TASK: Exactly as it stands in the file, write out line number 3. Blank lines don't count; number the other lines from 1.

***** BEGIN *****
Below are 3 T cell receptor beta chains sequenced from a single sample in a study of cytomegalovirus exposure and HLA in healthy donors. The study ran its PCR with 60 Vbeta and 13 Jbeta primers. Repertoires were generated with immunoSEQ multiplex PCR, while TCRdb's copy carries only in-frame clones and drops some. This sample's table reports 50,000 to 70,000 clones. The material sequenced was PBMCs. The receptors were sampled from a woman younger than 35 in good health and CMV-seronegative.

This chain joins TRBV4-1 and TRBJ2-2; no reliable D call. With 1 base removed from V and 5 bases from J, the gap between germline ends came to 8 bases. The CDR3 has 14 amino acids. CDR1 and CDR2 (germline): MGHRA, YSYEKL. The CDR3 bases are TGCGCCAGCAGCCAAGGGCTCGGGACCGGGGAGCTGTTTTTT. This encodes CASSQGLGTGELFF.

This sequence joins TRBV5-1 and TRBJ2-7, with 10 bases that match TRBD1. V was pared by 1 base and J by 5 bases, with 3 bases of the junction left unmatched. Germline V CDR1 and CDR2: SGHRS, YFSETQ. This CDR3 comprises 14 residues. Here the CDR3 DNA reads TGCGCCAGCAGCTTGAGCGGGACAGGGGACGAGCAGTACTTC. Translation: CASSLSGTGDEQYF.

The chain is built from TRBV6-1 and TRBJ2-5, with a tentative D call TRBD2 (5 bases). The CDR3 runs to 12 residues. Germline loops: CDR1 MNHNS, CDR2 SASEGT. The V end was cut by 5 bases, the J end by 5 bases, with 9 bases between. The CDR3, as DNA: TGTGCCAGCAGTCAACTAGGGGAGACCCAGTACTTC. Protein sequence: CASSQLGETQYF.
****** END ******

This sequence joins TRBV5-1 and TRBJ2-7, with 10 bases that match TRBD1. V was pared by 1 base and J by 5 bases, with 3 bases of the junction left unmatched. Germline V CDR1 and CDR2: SGHRS, YFSETQ. This CDR3 comprises 14 residues. Here the CDR3 DNA reads TGCGCCAGCAGCTTGAGCGGGACAGGGGACGAGCAGTACTTC. Translation: CASSLSGTGDEQYF.